The comment I made, perhaps too off-handedly, was if gasoline goes to $7 a gallon in the US what would the electricity costs be? It still stands. You may get a reasonable return on your EV currently, but if we are pushed into a situation where the price of gas goes to $7 a gallon fuel for powerplants will likely increase as well. At the least it is going to go up. The other hidden cost is do we need to make infrastructure improvements if many more people turn to electrics? That cost is controlled by the government now, and if they decide that there is a need for road use taxes on electrics all cost savings will go right out the window.
If you want a car that gets 55 mpg then find one but to have the government mandate that car manufacturers have to sell cars that have a combined average of 55 mpg is insane. They can't do it with any technology we now have unless we ride mopeds. Plus that will mean if they sell a 20 mpg pickup they will have to sell either one 90mpg car or a whole bunch of 60 mpg cars to compensate. Its impossible and pickup trucks will be outlawed. 55 mpg requirements would cause car manufacturers to go out of business or the price of cars doubling or tripling. In the 70's we had cars that got 40 mpg but they weighed a lot less than the current crop of cars which get heavier and have more horsepower added all the time. Opinion polls only indicate what people think is a "good idea" not what is reality.
To create electrical energy with a generator, store it in a battery, and then use that energy to drive electric motors is inherently stupid. You just add efficiency losses at each conversion step. The only thing that a hybrid car does to increase the "mileage" of a car is recapture some of the energy that is usually wasted in braking.
Further to my earlier reply, I also would look into a conversion to compressed natural gas, which we have in abundance. The limitations include availability of CNG (we have 23 stations in Utah), cost/benefit ratio, and the capability to refuel at home.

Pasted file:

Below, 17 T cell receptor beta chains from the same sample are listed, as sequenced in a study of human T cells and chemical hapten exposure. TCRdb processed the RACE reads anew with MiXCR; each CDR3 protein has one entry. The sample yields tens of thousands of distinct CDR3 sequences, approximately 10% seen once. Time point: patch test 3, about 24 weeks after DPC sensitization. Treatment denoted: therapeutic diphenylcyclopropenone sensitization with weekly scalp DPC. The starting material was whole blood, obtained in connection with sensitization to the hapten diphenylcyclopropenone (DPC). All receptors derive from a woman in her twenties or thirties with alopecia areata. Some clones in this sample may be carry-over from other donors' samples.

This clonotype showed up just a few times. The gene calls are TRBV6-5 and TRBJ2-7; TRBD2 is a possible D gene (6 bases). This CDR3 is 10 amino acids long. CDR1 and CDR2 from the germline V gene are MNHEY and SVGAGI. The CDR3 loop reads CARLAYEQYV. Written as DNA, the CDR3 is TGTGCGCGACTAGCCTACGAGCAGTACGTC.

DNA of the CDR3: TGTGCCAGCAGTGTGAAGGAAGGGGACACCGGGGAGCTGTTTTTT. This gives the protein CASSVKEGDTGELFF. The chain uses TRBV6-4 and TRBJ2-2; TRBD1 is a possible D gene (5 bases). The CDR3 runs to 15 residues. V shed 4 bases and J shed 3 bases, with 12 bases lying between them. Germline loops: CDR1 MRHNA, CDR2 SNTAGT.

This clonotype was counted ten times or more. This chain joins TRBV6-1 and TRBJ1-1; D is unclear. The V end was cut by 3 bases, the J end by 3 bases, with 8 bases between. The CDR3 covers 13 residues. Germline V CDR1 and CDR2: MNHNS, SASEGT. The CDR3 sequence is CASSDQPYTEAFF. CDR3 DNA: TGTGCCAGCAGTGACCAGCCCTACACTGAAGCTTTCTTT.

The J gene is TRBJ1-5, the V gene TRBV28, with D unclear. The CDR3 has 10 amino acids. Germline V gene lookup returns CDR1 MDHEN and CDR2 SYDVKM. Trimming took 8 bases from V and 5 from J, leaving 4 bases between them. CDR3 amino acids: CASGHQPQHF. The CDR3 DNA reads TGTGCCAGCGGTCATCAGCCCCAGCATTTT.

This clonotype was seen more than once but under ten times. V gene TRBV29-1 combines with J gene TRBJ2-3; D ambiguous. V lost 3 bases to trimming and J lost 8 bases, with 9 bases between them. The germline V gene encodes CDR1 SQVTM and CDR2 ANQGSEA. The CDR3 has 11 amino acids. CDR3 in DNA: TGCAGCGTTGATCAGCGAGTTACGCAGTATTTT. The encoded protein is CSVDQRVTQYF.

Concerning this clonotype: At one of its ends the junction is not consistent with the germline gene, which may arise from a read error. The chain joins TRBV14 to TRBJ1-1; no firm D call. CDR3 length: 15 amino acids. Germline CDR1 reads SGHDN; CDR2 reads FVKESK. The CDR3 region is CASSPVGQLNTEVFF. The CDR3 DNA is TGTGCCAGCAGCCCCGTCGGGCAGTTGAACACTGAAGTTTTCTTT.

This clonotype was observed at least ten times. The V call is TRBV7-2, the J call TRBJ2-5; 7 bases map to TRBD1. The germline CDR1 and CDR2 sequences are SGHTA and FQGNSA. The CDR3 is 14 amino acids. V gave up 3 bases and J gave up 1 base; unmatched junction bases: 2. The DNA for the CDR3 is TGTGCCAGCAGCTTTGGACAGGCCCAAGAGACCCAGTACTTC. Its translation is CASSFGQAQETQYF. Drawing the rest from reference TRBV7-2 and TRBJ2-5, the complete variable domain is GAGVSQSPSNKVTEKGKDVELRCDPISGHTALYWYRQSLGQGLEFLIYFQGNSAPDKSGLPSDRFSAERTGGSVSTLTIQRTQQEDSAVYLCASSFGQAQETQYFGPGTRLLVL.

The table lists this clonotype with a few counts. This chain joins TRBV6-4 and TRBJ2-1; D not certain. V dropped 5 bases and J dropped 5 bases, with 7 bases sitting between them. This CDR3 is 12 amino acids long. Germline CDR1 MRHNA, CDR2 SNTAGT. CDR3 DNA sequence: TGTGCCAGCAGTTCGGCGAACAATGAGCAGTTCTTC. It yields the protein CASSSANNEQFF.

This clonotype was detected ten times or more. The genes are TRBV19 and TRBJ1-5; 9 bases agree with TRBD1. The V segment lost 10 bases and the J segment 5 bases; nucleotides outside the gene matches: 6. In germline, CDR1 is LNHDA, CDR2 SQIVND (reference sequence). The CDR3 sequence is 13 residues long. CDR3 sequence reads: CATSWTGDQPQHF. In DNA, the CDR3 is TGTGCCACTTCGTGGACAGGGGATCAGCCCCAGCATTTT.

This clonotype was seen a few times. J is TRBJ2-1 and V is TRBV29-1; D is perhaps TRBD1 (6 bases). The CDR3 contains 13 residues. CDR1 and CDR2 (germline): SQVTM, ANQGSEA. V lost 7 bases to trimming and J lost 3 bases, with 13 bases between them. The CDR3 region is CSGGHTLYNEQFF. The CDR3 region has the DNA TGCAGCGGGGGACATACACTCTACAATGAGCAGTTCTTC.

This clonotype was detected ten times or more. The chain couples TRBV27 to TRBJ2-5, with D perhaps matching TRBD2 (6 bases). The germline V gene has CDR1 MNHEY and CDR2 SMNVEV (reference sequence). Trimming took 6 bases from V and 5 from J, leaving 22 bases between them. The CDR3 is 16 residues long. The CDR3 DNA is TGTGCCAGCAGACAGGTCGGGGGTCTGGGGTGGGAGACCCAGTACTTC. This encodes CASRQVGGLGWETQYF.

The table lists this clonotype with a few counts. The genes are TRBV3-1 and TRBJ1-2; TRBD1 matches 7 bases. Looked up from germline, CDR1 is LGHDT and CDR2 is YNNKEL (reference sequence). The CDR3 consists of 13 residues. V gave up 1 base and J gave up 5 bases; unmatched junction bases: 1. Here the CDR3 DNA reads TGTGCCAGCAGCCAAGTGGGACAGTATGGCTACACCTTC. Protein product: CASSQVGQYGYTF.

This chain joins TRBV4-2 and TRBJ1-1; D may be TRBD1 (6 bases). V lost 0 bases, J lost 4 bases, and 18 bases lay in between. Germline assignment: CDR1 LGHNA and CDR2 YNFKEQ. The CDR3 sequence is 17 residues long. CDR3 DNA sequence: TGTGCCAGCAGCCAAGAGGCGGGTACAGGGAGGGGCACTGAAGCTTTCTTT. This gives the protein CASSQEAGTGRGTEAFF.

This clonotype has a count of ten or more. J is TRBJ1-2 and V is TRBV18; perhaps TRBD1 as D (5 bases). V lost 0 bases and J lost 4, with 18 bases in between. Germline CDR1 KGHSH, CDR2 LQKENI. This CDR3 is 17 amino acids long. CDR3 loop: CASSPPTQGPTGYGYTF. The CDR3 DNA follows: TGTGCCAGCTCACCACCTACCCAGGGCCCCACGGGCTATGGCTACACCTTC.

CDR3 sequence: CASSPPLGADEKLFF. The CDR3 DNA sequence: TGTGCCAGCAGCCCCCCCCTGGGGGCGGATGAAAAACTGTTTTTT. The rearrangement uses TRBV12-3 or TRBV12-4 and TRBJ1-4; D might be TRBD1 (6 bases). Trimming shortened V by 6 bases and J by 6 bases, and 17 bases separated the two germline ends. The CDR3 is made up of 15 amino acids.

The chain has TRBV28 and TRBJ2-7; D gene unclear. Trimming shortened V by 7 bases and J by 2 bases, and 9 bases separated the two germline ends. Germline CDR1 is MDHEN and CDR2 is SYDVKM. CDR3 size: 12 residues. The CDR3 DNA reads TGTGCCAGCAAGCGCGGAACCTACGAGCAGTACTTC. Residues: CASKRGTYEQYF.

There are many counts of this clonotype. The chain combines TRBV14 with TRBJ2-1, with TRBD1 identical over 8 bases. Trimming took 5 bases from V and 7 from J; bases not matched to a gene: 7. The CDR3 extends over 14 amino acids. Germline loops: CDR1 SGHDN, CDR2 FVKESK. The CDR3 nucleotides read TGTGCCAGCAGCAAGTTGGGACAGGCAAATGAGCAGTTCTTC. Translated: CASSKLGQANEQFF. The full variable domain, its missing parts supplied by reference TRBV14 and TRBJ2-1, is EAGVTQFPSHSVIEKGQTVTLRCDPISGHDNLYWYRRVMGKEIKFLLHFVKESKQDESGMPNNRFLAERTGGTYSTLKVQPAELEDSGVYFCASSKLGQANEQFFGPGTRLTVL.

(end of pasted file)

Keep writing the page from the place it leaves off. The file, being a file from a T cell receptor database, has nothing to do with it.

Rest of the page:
Mr. Spiegel, Thank you for your observation. I am quite aware of the slow growth of the American PV industry. As a country, we have not supported it the way the civilized world has. And even that support has come and gone depending on the politics of the moment. Some of my PV consulting clients have gone bust (and I took a beating). The cheap price of fossil fuels like natural gas ignores what economists call the Externalities--the environmental and social costs. The reductio ad absurdum of such reasoning would lead one to conclude that the cheapest way to obtain, say, a wristwatch is to mug soneone and steal it.
Until we realize that there is a public value in renewable energy along with conservation, and invest public resources to develop and deploy it (as we did railroads, aviation, highways, and conventional electric generation) we will continue to fall behind the rest of the world and do ourselves great harm in the long run.
Hey Dave, I thought Hoover came from the business world. Maybe he was an engineer before he went into business. I think the office of president is a leadership and political position that requires communication abilities over analytical abilities.
Yes, Carter was an engineer. And while Carter had his troubles, he was the first and only president who had an energy policy. That was engineering thinking, and it was smart. Unfortunately, he didn't have the political skills to sell it.
At 500Watts maximum and with pedals installed and governed to 32 kph the electric scooters are regarded as power assisted bicycles in Ontario, Canada so the only legal requirement is to wear a DOT approved helmet. It gets better. They are allowed on bike trails and since most of these in Ontario are built on disused railway corridors getting from A to B is a straight line with no traffic signals.
Are they robots or androids? We're not exactly sure. Each talking, gesturing Geminoid looks exactly like a real individual, starting with their creator, professor Hiroshi Ishiguro of Osaka University in Japan.
For industrial control applications, or even a simple assembly line, that machine can go almost 24/7 without a break. But what happens when the task is a little more complex? That’s where the “smart” machine would come in. The smart machine is one that has some simple (or complex in some cases) processing capability to be able to adapt to changing conditions. Such machines are suited for a host of applications, including automotive, aerospace, defense, medical, computers and electronics, telecommunications, consumer goods, and so on. This discussion will examine what’s possible with smart machines, and what tradeoffs need to be made to implement such a solution.